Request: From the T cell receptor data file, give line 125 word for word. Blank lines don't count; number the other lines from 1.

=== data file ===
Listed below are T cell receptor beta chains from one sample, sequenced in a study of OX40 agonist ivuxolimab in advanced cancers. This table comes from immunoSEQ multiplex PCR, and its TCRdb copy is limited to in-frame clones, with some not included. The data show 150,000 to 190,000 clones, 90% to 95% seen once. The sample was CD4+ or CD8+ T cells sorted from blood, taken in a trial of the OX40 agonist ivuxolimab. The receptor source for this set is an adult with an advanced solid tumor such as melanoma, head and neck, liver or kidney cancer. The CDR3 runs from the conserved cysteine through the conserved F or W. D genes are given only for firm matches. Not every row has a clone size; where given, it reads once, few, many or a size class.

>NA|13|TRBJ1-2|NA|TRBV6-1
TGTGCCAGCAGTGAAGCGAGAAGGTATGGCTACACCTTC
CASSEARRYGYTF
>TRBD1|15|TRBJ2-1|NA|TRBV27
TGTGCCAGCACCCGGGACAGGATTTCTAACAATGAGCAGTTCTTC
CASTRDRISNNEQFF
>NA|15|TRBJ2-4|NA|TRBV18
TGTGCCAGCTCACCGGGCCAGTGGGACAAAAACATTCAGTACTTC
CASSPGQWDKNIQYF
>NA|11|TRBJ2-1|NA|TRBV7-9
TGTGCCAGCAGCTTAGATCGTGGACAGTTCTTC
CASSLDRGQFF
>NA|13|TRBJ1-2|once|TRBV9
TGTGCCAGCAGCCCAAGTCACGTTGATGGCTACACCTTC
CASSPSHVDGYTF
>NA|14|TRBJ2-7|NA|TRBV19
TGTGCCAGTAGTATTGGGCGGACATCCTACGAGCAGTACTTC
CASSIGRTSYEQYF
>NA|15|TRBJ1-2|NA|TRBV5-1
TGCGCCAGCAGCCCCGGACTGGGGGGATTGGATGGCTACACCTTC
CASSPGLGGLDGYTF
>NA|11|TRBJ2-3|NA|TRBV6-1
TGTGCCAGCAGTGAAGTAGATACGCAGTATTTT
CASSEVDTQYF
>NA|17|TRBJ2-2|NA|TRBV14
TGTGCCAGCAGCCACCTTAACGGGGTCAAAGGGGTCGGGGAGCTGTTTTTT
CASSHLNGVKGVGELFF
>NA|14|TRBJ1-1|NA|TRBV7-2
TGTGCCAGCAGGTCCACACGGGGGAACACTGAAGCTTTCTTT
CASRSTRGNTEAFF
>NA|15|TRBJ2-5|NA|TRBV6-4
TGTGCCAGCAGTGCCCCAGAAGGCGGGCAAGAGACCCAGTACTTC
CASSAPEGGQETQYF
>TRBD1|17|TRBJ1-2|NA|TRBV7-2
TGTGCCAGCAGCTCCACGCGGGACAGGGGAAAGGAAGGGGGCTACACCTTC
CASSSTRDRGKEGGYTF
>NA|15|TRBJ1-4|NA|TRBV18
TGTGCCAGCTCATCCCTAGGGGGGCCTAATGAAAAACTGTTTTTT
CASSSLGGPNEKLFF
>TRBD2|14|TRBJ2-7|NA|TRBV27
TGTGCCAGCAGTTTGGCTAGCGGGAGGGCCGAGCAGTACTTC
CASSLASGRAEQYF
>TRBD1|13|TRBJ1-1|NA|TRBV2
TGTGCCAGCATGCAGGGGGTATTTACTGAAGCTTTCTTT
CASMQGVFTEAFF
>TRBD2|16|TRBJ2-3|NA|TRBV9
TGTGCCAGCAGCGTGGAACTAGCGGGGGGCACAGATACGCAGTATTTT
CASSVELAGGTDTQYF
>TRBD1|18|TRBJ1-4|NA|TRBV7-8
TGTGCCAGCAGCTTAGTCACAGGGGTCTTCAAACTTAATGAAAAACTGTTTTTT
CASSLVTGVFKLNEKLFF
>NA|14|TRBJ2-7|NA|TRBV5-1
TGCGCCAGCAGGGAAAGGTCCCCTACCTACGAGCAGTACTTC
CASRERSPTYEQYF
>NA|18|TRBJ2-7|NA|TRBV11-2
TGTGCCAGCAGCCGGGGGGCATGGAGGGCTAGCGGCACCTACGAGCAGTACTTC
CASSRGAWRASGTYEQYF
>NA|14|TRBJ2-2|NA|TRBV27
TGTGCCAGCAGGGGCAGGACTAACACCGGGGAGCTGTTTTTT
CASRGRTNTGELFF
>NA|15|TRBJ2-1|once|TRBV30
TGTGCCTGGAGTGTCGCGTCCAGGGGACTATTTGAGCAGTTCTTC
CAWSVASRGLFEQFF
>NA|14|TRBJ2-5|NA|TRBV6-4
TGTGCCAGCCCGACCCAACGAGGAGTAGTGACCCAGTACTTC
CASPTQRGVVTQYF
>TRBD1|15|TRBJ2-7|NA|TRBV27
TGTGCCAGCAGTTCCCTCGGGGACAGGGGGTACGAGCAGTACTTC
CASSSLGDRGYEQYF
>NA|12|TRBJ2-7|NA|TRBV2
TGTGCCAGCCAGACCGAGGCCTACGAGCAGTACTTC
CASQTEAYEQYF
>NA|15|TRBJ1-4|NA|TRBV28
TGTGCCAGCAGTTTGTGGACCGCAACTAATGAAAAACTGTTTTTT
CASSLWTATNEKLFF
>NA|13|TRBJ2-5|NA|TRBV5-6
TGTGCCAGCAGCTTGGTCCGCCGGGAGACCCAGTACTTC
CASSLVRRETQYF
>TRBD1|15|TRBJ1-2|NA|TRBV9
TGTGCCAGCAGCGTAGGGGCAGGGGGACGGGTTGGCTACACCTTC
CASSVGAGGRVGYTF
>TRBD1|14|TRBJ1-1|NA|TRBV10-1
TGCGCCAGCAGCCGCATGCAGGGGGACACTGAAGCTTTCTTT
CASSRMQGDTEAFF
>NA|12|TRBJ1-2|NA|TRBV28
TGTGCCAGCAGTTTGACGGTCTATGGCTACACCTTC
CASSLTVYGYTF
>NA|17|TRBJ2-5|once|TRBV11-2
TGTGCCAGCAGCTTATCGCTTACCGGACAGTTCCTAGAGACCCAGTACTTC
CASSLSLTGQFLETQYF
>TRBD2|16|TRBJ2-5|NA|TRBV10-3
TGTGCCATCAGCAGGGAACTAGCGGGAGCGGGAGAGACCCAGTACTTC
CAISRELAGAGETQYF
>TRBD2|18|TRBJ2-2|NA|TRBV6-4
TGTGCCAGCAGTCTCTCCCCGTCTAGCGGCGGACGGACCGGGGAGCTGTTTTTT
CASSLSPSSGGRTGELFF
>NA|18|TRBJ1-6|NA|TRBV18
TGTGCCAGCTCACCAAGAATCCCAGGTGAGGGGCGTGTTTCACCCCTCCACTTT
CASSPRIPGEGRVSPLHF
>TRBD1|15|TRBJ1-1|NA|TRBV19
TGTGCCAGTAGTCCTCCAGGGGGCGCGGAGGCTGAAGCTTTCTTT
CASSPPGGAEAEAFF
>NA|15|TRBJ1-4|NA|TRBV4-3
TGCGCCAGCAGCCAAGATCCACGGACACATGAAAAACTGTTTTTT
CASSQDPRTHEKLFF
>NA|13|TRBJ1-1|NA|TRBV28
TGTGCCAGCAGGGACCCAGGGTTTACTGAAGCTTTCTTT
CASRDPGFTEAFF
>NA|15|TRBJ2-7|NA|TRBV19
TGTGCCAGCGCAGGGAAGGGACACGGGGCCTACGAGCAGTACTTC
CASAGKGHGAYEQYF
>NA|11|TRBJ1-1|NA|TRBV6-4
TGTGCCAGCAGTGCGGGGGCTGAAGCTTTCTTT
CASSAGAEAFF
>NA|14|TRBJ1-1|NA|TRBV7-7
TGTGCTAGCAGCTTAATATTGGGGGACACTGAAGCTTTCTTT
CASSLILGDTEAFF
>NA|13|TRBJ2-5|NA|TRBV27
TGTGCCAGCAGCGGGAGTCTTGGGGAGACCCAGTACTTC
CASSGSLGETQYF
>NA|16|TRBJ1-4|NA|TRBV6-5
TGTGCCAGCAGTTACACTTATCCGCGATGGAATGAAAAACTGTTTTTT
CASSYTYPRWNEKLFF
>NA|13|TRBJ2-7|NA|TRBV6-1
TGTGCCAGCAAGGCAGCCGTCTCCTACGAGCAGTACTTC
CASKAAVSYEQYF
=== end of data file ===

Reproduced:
>NA|13|TRBJ2-7|NA|TRBV6-1